Fuel Cell Power Generation - How Hydrogen Fuel Cell Vehicles Work

Fuel cells are a junction between internal combustion engines and batteries. Fuel cell vehicles combine hydrogen and oxygen to produce electricity and use hydrogen gas to drive electric motors.
Since fuel cell vehicles are entirely powered by electricity, they are considered electric vehicles, but there are some differences between electric vehicles and fuel cell vehicles. The range and refueling processes of fuel cell vehicles are comparable to conventional vehicles.
Let's understand how electric power is generated from fuel cells and how fuel cells work in hydrogen vehicles.
Fuel cell car
How hydrogen fuel cell vehicles work

Electric Power Generation from Fuel Cells - How Do Hydrogen Fuel Cell Vehicles Work?

If you imagine the earth as a huge gas station, then its stock will end inevitably and there is a problem here.

Many experts believe that our stocks of fossil fuels will end in the coming decades as we are going to reach the peak of oil consumption. If so, where will we get fuel?

A quick solution is to find a way to increase fuel efficiency, improve our consumables and to increase the chances of recycling petroleum to use less fuel.

A long-term solution can be switched from gasoline and diesel engines to electric fuel cells, which are just like hydrogen gas batteries.

The electric fuel cell is one of the cleanest sources of energy which does not pollute the environment.

In this article, we will let you know how electric fuel cells work and whether they are as much as we expect them from.

Many international automakers have come up with innovative technology that will help fuel consumption better, especially after the discovery of hydrogen fuel cells that help achieve ideal rates at the consumption level.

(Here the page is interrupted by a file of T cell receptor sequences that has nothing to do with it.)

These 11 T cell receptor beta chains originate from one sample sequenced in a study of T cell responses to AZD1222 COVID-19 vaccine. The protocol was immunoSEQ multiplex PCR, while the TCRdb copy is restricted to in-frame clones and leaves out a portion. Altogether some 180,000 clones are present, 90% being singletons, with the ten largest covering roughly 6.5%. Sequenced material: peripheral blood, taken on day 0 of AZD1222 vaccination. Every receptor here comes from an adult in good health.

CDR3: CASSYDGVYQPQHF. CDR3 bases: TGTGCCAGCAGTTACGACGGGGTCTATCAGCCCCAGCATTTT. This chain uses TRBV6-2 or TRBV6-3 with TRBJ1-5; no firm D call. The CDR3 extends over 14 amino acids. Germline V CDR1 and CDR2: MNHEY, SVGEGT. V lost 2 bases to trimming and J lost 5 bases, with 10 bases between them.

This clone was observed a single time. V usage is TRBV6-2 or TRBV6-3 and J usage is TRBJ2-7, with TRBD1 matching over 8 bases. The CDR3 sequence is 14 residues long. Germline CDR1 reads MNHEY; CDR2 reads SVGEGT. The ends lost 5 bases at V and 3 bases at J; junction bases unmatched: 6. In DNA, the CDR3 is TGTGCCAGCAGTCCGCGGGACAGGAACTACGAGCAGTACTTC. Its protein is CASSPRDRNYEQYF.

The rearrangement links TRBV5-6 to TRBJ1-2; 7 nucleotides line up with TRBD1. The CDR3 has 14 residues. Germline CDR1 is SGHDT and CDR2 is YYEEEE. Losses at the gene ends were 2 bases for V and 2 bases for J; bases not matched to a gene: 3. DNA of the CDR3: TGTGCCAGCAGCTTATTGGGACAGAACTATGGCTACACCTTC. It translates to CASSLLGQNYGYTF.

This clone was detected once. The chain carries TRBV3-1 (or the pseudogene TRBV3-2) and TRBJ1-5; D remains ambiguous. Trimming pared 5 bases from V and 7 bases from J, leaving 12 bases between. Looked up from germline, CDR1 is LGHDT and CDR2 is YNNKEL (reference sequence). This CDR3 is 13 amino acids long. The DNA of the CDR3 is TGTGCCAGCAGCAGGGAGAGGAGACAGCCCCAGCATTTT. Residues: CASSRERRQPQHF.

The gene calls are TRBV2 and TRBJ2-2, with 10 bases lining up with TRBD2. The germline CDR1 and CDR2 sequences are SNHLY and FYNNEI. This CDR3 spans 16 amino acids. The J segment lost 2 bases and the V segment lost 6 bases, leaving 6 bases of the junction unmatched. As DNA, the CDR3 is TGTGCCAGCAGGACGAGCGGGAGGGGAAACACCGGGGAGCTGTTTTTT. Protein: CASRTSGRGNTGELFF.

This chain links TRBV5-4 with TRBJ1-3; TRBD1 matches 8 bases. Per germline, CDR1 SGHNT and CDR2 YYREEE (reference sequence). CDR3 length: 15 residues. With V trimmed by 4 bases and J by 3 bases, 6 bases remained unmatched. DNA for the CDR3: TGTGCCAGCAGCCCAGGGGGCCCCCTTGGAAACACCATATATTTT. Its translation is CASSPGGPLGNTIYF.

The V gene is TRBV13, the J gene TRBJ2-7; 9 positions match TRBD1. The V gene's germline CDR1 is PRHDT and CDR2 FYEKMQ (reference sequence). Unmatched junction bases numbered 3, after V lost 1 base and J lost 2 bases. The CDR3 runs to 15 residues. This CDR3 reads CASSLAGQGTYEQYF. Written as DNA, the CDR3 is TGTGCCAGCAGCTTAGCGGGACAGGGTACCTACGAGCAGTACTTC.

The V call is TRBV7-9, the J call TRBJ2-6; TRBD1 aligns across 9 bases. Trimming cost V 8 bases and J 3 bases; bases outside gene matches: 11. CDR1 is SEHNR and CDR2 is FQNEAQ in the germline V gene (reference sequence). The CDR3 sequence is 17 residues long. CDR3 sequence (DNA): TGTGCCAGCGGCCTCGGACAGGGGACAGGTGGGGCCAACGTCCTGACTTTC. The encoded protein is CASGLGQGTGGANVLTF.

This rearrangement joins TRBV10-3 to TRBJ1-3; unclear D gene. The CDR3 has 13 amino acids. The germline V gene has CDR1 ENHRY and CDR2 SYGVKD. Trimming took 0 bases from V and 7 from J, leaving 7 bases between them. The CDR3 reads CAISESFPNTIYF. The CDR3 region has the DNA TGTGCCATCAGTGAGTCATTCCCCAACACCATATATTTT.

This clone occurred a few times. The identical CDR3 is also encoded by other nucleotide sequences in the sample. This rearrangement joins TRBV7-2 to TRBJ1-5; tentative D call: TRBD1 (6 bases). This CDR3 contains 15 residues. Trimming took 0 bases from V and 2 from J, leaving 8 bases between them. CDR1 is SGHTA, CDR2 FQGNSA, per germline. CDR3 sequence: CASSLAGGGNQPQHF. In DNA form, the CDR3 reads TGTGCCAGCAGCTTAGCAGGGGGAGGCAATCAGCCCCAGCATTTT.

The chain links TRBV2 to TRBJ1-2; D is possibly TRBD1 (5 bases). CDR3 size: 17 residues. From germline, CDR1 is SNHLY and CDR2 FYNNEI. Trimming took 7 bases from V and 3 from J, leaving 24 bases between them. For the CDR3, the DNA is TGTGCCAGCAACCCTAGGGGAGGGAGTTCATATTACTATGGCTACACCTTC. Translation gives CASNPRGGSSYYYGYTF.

The cars operating in these cells are clearly going to be in fierce conflict with electric vehicles, with major manufacturers and even technology companies trying to produce environmentally friendly cars. 

Car experts say it will happen in the future if more stations are built to supply these vehicles with biofuels, especially as international car companies invest heavily in the technology.

Fuel cells generate electricity to run the battery and engine by mixing hydrogen and oxygen into specially processed sheets that assemble to form the fuel cell stack.

What Are Fuel Cells?

There are two ways to provide modern cars with power. Most cars use an internal combustion engine, which burns fuel, which in turn generates enough heat to push the piston up and down in a continuous process that drives the transmission and wheels, leading to the movement of the vehicle as a whole.

Electric cars operate in a completely different way. Instead of internal combustion, they rely on batteries to provide the electric motor with the power needed to move the vehicle.

There is also a type of vehicle called a hybrid car that combines both engines and switches together to suit driving conditions.

Fuel cells are a junction between internal combustion engines and batteries. They release energy from the fuel in the storeroom, such as the engine.

Unlike the engine, however, the fuel cell does not burn hydrogen but rather its reaction with oxygen from the air to make water.

The electricity is produced in the battery that is used to run the engine of the car.
The overproduction of this process is water and it is so pure that you can drink it.

How Do Fuel Cells Make Electricity from Hydrogen?

In the fuel cells, the reaction occurs that is called "Electrochemical reaction".
 It refers to chemical because it is the process of fusion of two chemical elements and since it generates electricity when it occurs it is also an electrical reaction.

The fuel cell consists of three basic parts similar to the battery components, which have a positive charge, shown in red, a negative charge in blue, and electrolyte (yellow).

We can list the process of producing electricity in the fuel cell with the following points:

1. The hydrogen gas passes through the tube to the positive electrode, and as the hydrogen is flammable and explosive, the reservoir must be strong and highly protected.

2. The cell gets oxygen from the air, passing through the second tube towards the negative pole.

3. The positive side is made of platinum. It is a precious metal that acts as a catalyst to accelerate the reaction in the fuel cell.
When the hydrogen atoms reach the catalyst, they are divided into two parts: hydrogen ion (proton) and electrons.